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Publication numberUS7072259 B2
Publication typeGrant
Application numberUS 10/886,774
Publication dateJul 4, 2006
Filing dateJul 8, 2004
Priority dateJul 6, 1999
Fee statusPaid
Also published asCN1279478A, CN1323401C, CN1967701A, DE60038337D1, DE60038337T2, EP1067553A2, EP1067553A3, EP1067553B1, US6934242, US20040246839
Publication number10886774, 886774, US 7072259 B2, US 7072259B2, US-B2-7072259, US7072259 B2, US7072259B2
InventorsShigenori Yanagi
Original AssigneeFujitsu Limited
Export CitationBiBTeX, EndNote, RefMan
External Links: USPTO, USPTO Assignment, Espacenet
Recording medium and information storage apparatus
US 7072259 B2
Abstract
A recording medium and an information storage apparatus having high formatting efficiency are provided. The recording medium and the information storage apparatus give IDs for data to be stored. In one embodiment, one ID is provided for two data areas, and no two IDs are situated in line with each other on two adjacent tracks.
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Claims(5)
1. An information storage apparatus for making access to a recording medium which has data sectors, and identifier portions each provided for more than one of the data sectors, each of the identifier portions being arranged in positions shifted from each other on adjacent tracks, said information storage apparatus comprising:
an address determination unit which generates addresses of the data sectors based on the identifier portions, and determines whether a desired data sector is reached in accordance with the addresses.
2. The information storage apparatus as claimed in claim 1, wherein the address determination unit counts the number of data sectors, and generates the addresses based on the identifier portions and the number of the data sectors.
3. The information storage apparatus as claimed in claim 1, further comprising a servo controller which changes servo error sensitivity based on an identifier portion closest to a desired data sector having no identifier portion when read/write is performed on the desired data sector.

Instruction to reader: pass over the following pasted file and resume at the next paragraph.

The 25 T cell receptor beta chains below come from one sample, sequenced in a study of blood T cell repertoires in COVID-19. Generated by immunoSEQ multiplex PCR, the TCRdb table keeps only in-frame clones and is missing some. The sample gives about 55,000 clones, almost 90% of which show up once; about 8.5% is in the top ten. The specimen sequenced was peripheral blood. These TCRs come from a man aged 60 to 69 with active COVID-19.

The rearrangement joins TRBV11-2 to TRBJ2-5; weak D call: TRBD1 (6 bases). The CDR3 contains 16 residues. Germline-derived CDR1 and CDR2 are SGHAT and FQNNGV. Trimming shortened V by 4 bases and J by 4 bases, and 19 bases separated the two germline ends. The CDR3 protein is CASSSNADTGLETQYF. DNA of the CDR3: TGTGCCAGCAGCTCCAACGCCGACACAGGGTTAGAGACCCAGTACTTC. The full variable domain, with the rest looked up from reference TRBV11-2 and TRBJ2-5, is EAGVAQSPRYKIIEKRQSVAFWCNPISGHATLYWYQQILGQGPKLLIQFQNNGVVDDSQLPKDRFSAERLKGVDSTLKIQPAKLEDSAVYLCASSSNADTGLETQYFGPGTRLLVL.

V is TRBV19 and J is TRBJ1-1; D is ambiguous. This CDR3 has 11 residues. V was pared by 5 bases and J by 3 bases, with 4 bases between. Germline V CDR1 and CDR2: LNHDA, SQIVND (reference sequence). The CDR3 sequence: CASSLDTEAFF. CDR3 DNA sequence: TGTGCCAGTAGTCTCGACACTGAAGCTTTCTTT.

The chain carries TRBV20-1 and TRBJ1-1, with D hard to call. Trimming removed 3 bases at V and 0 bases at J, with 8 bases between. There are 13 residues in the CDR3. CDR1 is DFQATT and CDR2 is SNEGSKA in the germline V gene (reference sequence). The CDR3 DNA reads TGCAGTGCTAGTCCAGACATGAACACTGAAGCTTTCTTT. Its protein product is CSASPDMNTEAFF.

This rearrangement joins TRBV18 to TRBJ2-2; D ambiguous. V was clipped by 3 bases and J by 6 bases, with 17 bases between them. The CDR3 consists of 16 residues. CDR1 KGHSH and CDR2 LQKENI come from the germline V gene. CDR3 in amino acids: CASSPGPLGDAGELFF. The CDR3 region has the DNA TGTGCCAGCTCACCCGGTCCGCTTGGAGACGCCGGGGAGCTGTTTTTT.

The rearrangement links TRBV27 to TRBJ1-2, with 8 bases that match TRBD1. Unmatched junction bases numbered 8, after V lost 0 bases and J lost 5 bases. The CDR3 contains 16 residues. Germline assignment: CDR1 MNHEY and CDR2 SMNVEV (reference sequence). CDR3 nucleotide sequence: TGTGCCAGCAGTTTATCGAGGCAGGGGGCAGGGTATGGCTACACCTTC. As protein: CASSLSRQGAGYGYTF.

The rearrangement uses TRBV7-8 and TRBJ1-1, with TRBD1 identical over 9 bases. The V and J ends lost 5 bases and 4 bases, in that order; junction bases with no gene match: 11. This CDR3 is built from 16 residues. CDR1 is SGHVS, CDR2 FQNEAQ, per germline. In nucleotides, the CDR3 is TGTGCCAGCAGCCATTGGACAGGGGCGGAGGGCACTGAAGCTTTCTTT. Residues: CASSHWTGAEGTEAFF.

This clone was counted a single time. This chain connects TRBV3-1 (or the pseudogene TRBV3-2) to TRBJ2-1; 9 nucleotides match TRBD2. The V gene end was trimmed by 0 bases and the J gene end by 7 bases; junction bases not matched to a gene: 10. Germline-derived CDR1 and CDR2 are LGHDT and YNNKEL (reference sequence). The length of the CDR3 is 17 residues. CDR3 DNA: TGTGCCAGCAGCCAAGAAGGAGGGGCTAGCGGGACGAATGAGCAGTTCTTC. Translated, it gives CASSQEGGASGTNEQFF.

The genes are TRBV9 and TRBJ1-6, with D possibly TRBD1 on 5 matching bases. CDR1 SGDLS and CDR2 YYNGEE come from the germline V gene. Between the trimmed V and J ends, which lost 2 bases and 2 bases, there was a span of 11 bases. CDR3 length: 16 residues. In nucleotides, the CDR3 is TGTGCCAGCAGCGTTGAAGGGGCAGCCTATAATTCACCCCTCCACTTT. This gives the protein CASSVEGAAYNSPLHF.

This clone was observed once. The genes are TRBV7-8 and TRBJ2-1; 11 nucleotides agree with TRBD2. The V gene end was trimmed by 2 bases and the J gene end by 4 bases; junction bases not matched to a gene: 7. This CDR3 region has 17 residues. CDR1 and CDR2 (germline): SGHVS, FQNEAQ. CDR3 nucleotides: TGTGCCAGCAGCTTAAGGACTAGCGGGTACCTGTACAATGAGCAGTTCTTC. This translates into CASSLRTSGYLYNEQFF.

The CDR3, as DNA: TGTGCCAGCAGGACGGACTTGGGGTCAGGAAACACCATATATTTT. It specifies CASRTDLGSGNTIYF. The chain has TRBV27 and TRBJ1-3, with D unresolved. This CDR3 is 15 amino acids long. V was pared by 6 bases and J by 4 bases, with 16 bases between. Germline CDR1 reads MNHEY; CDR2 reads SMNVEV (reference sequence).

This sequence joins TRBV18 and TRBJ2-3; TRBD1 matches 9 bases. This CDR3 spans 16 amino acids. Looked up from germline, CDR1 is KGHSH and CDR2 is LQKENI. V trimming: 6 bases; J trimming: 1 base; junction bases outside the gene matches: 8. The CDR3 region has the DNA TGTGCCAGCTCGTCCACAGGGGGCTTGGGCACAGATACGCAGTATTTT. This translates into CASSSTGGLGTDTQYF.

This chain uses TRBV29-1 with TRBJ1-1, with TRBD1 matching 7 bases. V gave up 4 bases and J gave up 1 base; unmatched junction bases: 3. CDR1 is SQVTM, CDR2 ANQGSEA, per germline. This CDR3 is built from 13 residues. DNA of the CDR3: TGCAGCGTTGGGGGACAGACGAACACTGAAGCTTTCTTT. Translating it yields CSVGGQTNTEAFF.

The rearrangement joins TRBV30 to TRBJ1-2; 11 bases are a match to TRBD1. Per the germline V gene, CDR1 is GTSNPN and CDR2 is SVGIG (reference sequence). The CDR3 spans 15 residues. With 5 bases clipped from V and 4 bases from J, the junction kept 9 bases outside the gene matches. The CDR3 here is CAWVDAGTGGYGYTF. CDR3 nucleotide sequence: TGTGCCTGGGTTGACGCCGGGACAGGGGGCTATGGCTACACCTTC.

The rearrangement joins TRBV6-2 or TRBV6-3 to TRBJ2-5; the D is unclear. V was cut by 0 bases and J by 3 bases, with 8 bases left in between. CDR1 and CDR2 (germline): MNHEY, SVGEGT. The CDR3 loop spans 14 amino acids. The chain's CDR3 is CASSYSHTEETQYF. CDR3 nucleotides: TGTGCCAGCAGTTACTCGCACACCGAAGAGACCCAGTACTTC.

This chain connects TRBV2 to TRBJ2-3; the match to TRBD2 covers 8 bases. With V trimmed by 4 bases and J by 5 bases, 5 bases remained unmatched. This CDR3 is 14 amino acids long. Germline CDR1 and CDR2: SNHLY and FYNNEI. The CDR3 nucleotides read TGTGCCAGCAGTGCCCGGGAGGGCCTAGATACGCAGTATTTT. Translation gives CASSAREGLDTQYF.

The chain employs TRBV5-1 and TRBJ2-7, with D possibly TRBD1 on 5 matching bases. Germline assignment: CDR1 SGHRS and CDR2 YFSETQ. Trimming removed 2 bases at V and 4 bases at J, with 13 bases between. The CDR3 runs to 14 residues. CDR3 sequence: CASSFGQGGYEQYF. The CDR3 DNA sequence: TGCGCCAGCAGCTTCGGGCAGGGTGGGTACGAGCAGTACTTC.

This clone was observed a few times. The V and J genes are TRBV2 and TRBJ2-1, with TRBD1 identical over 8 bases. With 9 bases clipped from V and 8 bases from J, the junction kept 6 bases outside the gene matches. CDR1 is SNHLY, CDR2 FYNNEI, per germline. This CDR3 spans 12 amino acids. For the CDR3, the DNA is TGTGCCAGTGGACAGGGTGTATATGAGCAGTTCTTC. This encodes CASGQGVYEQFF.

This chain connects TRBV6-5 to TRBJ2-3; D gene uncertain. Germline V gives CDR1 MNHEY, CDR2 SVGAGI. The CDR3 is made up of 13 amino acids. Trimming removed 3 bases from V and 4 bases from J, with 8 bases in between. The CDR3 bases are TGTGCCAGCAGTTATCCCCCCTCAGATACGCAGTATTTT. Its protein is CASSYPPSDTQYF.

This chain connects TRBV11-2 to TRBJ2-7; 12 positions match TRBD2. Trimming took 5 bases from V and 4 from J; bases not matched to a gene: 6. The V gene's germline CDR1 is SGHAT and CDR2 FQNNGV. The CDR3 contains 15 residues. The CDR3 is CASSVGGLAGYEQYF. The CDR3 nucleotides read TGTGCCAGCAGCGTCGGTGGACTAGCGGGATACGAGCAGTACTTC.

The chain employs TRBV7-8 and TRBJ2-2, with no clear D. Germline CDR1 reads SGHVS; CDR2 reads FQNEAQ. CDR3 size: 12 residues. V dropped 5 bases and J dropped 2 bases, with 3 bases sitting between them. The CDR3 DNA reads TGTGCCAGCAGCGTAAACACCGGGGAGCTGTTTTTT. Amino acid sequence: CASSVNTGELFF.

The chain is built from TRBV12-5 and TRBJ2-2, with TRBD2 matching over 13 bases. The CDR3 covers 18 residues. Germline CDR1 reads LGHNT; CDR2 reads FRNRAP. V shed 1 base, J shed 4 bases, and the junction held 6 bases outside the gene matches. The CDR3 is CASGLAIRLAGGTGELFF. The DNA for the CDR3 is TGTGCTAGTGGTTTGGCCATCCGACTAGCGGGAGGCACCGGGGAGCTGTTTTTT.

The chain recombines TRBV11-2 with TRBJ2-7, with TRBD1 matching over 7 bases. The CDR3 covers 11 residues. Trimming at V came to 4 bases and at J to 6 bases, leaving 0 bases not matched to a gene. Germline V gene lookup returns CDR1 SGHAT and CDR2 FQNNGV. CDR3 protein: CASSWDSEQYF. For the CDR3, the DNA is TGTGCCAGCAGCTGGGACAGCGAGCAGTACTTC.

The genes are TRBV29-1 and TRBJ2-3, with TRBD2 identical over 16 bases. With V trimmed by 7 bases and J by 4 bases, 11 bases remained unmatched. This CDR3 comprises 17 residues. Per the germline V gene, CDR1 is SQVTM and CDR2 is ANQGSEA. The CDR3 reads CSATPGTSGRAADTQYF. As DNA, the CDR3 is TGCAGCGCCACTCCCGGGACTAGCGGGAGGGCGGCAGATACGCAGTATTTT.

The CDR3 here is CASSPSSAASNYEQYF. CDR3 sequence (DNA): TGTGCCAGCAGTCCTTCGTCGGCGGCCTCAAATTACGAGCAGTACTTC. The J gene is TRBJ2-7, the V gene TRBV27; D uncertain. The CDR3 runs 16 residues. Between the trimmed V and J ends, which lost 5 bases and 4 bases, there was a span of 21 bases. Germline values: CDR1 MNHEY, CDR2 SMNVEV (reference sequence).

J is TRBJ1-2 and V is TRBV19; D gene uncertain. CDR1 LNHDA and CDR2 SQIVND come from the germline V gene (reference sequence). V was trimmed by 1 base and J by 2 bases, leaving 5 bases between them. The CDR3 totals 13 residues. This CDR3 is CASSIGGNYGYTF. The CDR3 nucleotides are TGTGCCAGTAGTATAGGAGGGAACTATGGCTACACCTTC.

4. The information storage apparatus as claimed in claim 1, wherein the address determination unit outputs a window signal having an expanded margin with respect to timing at which the address determination unit determines the address of a data sector with no identifier portion.
5. The information storage apparatus as claimed in claim 1, wherein when the address determination unit determines the address of a data sector with no identifier portion, data is received from a data sector which has the identifier portion and is located immediately before the sector with no identifier portion.
Description

This application is a Divisional of application Ser. No. 09/536,705, filed on Mar. 8, 2000, now U.S. Pat. No. 6,934,242.

BACKGROUND OF THE INVENTION

1. Field of the Invention

The present invention generally relates to recording media and information storage apparatuses, and, more particularly, to a recording medium and an information storage apparatus which allocate an ID to each piece of data and store information.

In recent years, there has been an increasing demand for larger capacity information storage apparatuses, as the amount of information in the field of information processing has been increasing rapidly. In a recording medium, such as a magneto-optical disk, used in an information storage apparatus, information is recorded based on IDs. Because of this ID-based recording method, a larger recording capacity at higher recording density requires a larger number of IDs, resulting in poor formatting efficiency.

In a magneto-optical disk, headers including IDs are formed by pits. A disk substrate is produced by an injection molding method using a base plate. On the base plate, the pits are already formed by a photo processing technique. On the disk substrate, a recording layer and a protection layer are formed to produce the magneto-optical disk. Thus, the pit size is determined by the wavelength of the laser beam.

In the magneto-optical disk, the mark size is reduced by the MSR (Magnetically induced Super Resolution) technology to a point where the pre-formatted pit size is twice or three times larger than the recorded mark size. As a result, the existence of the pits hinders the improvement in recording density.

2. Description of the Related Art

FIG. 1 shows an example format of a conventional magneto-optical disk.